Leanne Colley says she doesn’t know how much longer her nail salon can remain afloat under the province’s current lockdown restrictions.
Her business, Tips Nail Bar, which has two locations in Toronto, has been closed since November. Since the start of the pandemic, Colley says her salon has been open for a total of five months.
“Operating at 25 per cent capacity and still having to pay your overhead is really difficult,” she told CBC Metro Morning‘s Ismaila Alfa on Thursday.
“We don’t know what’s going to happen. Everything is wait and see for us…That’s very difficult.”
Under the “grey-lockdown” zone of Ontario’s colour-coded pandemic plan, personal care services are prohibited from opening and have been completely shuttered for the past four months.
The industry is asking the government to allow reopening as soon as this weekend.
“Beauty United Council of Ontario, a group representing approximately 10,000 beauty and personal care businesses, called on the provincial government to reopen the decimated beauty industry in an open letter to Premier Doug Ford,” the group wrote in a statement on Thursday.
“There is no data to suggest that the beauty and personal care industry is putting the public at risk,” Paola Girotti, spokesperson for Beauty United, wrote in the letter.
“We control capacity to ensure distancing and can fully cooperate in contact tracing through appointment booking and strict sign-ins. [We] already had infection protocol and control in place, long before the pandemic,” she said.
Annette Palumbo, the executive director of Beauty United, says the Ford government has completely overlooked the beauty industry.
“We have been neglected, period,” she said. “It seems that we’ve actually been pushed to the side, disregarded, disrespected. Our clients are suffering,” Palumbo told CBC News.
More than 200,000 Ontarians are employed by the beauty and personal care industry in Ontario, the group says, adding that while more than 20 per cent of the industry has already shut down permanently, many more businesses won’t survive the continued lockdown.
“Enough is enough. There is no reason why we can’t be open,” Palumbo said.
Tanya Hill, vice president of the Ontario Professional Hairstylist Association (OPHA), says the industry has continuously asked the government what it has to do in order to open, but says it’s been “radio silence” on the province’s end.
“We’ve been unheard and ignored, which is very disappointing,” she said. Hill says the government’s refusal to engage in conversation with the industry is forcing people to work illegally to survive.
“You’re encouraging people to take an unsafe route as opposed to encouraging them to open and work under their restrictions, their guidelines, and their capacity restrictions,” Hill said.
Province ‘continues to balance’ health, economy needs, ministry says
“The government recognizes the impact that public health and workplace safety measures, including business closures have, and continues to balance the need to take action to prevent COVID-19 transmission while maintaining access to settings and services that are important for Ontarians,” the Ontario Health Ministry said in a statement to CBC News.
The ministry says it will continue to assess the data and readjust restrictions.
Meanwhile, at a news conference on Thursday, Ontario’s Associate Medical Officer of Health Dr. Barbara Yaffe said “there’s been a lot of concern expressed regarding hair salons, barbershops, and it is under active consideration.”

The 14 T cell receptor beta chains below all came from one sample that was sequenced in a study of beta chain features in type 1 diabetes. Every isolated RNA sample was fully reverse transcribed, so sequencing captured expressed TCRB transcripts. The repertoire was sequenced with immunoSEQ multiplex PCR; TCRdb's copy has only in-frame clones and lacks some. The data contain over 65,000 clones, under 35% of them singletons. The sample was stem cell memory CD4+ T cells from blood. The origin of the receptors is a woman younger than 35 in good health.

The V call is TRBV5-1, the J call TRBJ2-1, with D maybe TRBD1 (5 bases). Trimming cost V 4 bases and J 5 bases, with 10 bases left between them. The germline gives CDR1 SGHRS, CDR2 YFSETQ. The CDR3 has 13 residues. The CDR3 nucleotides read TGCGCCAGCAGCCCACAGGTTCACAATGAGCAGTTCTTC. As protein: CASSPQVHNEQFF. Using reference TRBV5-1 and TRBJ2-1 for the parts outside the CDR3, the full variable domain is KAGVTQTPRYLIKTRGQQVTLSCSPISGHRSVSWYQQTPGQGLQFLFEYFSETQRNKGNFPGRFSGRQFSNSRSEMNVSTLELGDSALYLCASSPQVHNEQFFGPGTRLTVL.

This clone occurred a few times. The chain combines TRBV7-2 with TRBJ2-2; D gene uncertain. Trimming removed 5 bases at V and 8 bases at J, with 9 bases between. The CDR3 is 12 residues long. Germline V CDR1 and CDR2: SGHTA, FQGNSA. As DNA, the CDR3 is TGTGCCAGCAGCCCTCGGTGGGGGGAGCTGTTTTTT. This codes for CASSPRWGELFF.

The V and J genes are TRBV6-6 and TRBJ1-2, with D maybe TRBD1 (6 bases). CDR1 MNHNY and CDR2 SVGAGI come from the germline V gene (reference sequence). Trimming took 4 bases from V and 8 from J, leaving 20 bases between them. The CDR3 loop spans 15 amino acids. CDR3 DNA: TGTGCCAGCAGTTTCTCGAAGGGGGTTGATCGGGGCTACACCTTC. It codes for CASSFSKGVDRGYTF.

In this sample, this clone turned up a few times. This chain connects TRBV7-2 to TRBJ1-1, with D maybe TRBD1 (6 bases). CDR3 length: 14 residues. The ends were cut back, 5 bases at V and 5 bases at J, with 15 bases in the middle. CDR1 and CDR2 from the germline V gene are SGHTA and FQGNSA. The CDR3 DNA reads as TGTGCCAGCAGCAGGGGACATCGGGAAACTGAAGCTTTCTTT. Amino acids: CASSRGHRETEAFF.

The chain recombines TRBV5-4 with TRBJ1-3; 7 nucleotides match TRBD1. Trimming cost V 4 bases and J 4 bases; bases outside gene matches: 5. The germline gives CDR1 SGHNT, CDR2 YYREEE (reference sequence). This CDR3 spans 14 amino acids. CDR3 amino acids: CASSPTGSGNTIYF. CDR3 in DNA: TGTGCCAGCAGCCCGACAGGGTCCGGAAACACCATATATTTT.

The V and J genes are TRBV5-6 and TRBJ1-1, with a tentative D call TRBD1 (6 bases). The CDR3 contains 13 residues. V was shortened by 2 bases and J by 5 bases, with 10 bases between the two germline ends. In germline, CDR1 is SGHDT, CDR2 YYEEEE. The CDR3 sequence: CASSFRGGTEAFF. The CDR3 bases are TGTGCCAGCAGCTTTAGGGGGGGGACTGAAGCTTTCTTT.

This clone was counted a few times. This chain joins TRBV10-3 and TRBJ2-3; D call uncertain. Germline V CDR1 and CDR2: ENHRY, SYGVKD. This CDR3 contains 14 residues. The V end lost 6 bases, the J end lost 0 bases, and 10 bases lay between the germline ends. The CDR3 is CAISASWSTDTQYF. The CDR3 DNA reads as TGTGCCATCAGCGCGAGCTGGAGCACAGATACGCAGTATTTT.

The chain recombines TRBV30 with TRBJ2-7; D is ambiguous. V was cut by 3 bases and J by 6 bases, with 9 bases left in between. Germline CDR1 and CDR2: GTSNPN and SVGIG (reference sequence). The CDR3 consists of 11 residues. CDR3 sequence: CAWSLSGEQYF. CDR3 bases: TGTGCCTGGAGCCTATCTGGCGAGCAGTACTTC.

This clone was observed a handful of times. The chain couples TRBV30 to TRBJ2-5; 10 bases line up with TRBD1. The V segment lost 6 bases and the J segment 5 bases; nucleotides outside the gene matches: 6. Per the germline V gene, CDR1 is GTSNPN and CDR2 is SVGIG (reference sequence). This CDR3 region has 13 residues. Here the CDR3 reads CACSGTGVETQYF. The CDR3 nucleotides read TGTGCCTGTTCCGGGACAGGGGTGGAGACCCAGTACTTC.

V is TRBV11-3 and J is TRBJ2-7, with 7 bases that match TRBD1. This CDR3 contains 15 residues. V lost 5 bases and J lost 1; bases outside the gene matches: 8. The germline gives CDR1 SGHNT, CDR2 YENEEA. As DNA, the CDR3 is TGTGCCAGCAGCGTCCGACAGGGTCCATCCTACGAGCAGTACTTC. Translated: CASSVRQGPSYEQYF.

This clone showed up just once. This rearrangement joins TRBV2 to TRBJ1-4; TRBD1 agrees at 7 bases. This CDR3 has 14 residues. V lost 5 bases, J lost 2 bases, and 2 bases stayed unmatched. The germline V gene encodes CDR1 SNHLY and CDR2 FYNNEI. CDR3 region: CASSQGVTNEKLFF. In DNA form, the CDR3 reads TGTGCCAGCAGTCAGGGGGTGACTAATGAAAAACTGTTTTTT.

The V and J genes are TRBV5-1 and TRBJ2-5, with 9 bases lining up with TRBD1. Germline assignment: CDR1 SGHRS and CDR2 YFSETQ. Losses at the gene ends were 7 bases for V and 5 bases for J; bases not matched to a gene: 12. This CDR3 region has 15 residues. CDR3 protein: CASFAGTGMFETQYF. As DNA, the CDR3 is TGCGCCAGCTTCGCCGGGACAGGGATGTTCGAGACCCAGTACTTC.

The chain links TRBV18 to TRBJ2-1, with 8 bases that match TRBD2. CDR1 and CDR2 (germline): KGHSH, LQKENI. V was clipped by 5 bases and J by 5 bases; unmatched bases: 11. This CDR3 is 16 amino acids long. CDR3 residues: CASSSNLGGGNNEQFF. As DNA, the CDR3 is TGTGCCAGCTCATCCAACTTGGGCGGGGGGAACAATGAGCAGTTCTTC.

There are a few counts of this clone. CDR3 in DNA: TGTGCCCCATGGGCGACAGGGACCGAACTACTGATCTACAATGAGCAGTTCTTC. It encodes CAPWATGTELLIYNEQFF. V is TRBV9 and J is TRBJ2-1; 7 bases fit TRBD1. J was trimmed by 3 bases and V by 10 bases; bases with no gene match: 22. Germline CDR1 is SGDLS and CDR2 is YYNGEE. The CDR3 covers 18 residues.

On Wednesday, in its 2021 budget, the Ford government announced more relief for eligible small businesses to help with the ongoing costs of the pandemic. This will be equal to the amount of their first payment from the Ontario Small Business Support Grant, ranging from $10,000 to $20,000.
“I think that it is a nice surprise,” said Colley, “but I also think that depending on how much longer we’re closed, $20,000 isn’t a lot of money for a small business to keep their business running.”
It’s about lowering risk, not eliminating it, expert says
Dr. Isaac Bogoch, a member of Ontario’s COVID-19 task force, says when it comes to the beauty industry, it’s about limiting and lowering risk, not eliminating risk.
He says while personal care services like hair and nail salons can’t physically distance, data published in a prominent medical journal earlier in the pandemic showed that mask-wearing in a hair salon with COVID-19 present “really, really” reduced the risk.
He says this was before the era of variants of concern, so that might change the outcome somewhat.
“I think that, quite frankly, if people are masked, if there’s very, very few people in an indoor setting, if you improve the ventilation well … you still can create a safer work environment. But of course, it’s not risk free,” he said.
Industry ‘essential to well-being,’ group says
From debilitating acne, to scalp issues, to therapeutic purposes, Palumbo says the reasons for reopening the industry are multi-faceted and are about much more than beauty services.
“We consider ourselves not only essential, but so essential to well-being,” she said.
She also makes the case for workers, the majority of whom are women, who are out of jobs and are struggling to survive.
“We’re 81 per cent women. We have women working as single mothers, mothers from marginalized communities, we have all kinds of gender members,” Palumbo said.
“We’re trying to provide for our families and our livelihoods; they’re forcing our backs up against the wall.”
Hill noted that even in zones across the province where these services are allowed, upper lip and chin waxing, facials and more are still prohibited because masks still need to be worn.
“It’s going to be tough for our trade and our beauty industry to recover,” she said.